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2009 Buick LaCrosse: It’s Not Just a Grandma Car Anymore

Frequently when someone mentions Buick, the immediate reaction is, “That’s an old person car.” That unfortunate stereotype in this youth obsessed culture has resulted in these cars being underrated and underappreciated. As a brand, Buick has ranked time and time again at the top of American cars in J.D. Power surveys for quality and dependability. And coming from one who has test driven many vehicles, they are a real pleasure to drive.

Recently I found Cartango and was pleasantly surprised at how much information I found on the LaCrosse and many other sedans. Among many tools, you can send an anonymous message to dealerships or have multiple dealerships compete for your business!

The Buick LaCrosse is a mid-size sedan, replacing the very dated Buick Century from several years ago. Three trim lines are currently available CX, CXL and Super. The CX and CXL both have the same 3.8 liter V6, delivering 200 hp. This engine, in its third generation, is probably General Motor’s most dependable engine. (My brother has a 1993 LeSabre with 250,000 miles that is still purring like a kitten!) The Super boasts a 5.3 liter V8 with 300 hp. This review is based off the CX/ CXL. Prudence dictated that I not drive the Super!

These are not the cars you will see drag racing in “The Fast & the Furious.” Color choices are fairly basic, with white, black, silver, grey, dark blue, beige, though they do have a gorgeous dark red and a very sharp mocha (think metallic hot chocolate) that are quite eye catching. Overall, the fit and finish of these cars is excellent. There are no cheesy ill-fitting plastic pieces, no hollow sounding doors, and no cheap-looking parts anywhere. They are five-star safety rated with dual front airbags, and head curtain airbags standard on all models.

The interior is attractive with controls all easy to reach and in logical places. The seats are very comfortable, and there is plenty of room in the back seat for adults. The LaCrosse comes in standard five-passenger seating with the gearshift on the floor, or in six passenger with the gearshift on the column. Trunk room is adequate, with a good sized opening for large objects. Many of them have the split folding rear seats, allowing you to carry long objects such as rugs.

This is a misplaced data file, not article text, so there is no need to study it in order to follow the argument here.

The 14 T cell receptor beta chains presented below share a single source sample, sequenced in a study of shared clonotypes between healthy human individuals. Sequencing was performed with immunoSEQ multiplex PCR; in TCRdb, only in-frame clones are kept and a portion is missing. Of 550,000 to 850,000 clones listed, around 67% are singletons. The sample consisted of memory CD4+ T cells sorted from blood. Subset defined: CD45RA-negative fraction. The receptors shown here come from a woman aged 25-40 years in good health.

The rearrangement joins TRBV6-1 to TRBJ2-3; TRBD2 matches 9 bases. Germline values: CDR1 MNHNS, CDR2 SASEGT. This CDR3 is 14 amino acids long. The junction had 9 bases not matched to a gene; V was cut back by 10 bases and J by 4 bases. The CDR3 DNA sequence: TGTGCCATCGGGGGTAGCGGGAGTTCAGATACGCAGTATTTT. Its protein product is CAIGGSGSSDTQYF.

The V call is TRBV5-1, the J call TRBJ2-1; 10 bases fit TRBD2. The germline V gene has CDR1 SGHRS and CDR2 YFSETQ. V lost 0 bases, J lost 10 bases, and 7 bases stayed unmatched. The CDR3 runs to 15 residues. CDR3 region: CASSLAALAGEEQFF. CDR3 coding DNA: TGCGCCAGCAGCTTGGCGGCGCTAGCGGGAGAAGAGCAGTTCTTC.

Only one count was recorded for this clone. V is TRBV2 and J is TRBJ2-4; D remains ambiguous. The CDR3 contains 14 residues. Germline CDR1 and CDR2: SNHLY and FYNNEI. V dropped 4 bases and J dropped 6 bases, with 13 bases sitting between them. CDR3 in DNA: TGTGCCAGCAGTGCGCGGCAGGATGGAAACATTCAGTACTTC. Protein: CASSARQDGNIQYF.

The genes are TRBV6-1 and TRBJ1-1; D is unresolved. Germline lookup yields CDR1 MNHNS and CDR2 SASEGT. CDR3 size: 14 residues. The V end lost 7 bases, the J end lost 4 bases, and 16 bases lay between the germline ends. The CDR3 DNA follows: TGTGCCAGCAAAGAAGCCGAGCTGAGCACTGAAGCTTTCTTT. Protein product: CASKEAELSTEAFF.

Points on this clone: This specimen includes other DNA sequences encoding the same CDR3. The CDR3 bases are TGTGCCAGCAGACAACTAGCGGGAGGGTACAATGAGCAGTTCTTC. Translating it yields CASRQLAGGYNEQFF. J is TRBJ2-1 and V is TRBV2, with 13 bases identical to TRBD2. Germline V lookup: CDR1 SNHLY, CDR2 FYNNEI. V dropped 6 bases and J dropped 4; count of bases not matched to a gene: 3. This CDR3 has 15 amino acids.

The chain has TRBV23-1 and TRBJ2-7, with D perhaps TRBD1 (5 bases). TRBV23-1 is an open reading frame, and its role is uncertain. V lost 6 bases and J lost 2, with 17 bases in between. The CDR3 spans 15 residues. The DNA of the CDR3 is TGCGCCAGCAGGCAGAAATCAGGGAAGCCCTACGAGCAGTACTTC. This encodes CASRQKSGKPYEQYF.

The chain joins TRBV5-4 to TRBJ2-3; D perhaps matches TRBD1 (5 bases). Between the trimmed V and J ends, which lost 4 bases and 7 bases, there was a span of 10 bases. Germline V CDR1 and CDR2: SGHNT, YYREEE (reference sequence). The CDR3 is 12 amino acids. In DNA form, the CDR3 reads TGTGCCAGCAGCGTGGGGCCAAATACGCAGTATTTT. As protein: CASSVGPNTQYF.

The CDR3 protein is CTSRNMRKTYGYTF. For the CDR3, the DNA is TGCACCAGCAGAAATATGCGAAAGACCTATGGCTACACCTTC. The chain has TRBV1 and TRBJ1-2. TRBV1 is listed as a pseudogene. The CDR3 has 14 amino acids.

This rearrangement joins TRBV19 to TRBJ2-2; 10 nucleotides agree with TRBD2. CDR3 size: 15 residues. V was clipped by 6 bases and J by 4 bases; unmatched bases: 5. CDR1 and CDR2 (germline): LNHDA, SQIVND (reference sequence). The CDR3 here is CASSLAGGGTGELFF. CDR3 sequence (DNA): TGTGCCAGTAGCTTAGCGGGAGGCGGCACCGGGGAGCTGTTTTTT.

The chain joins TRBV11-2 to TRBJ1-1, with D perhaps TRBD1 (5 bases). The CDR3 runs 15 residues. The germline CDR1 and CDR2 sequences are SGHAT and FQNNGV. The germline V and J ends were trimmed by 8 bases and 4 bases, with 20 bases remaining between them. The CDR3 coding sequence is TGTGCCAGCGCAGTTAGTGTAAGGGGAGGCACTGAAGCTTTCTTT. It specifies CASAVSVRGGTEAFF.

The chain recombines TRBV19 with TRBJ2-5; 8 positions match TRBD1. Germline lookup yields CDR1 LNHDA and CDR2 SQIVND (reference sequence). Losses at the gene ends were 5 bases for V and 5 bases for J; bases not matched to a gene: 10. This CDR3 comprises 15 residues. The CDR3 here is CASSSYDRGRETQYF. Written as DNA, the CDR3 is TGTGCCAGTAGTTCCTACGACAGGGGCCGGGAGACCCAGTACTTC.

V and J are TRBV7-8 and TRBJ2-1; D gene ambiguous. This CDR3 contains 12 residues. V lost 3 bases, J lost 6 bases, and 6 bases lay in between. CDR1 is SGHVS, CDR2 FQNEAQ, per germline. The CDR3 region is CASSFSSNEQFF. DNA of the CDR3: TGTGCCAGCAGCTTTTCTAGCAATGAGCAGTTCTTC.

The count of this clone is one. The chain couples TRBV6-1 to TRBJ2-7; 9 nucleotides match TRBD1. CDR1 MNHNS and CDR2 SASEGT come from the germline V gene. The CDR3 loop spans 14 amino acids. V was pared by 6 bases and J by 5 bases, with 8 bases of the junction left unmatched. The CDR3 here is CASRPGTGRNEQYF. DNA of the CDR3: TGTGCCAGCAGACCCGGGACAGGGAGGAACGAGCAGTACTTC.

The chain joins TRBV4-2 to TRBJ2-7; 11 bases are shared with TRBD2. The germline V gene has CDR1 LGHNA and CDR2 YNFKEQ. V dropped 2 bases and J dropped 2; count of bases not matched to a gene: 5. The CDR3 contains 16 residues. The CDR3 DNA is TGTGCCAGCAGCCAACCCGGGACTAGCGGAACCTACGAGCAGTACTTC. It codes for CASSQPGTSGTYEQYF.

Where the Buick LaCrosse really stands out is in the driving experience. One of the first things you notice is the amazing quietness. Buick takes noise control very seriously. It isn’t for nothing that they actually trademarked their QuietTuning methods of road and exterior noise dampening. The ride is very smooth and for a fairly large car, they handle well. The standard 16'' tires provide what I would consider good handling, moving up to the optional 17 '' tires improves it tremendously and makes twisty roads a lot of fun. Gas mileage is rated at 17 mpg/city and 28 mpg/highway.

The CX is the base model, but it’s hardly basic. It includes many features that would be options on other sedans. For example: heated outside mirrors, four-wheel antilock brakes, remote start, and steering wheel mounted audio controls. Popular options on the base model are heated cloth seats, split folding rear seats, and Bluetooth technology.

The CXL adds leather heated seats as a standard item, and allows many more options such as rear parking assist, a six way power passenger seat, a sunroof, automatic dimming rearview mirror and a premium sound system. The Super has all of that plus standard 18'' wheels, traction control and a premium sound system.

All Buick models now come with a 5 year/100,000 mile fully transferable power train warranty which includes Courtesy Transportation and Roadside Assistance. In addition, all of them carry a 4 year/50,000 mile Bumper-to-Bumper limited warranty. OnStar is included for one year, and XM radio is included for a three-month trial.

Overall, I found the Buick LaCrosse to be a wonderful all-around vehicle with no major flaws. So if you are looking for a quiet, comfortable, dependable sedan that is a pleasure to drive, take the time to go check these out. I suggest researching them on Cartango. You won’t regret it.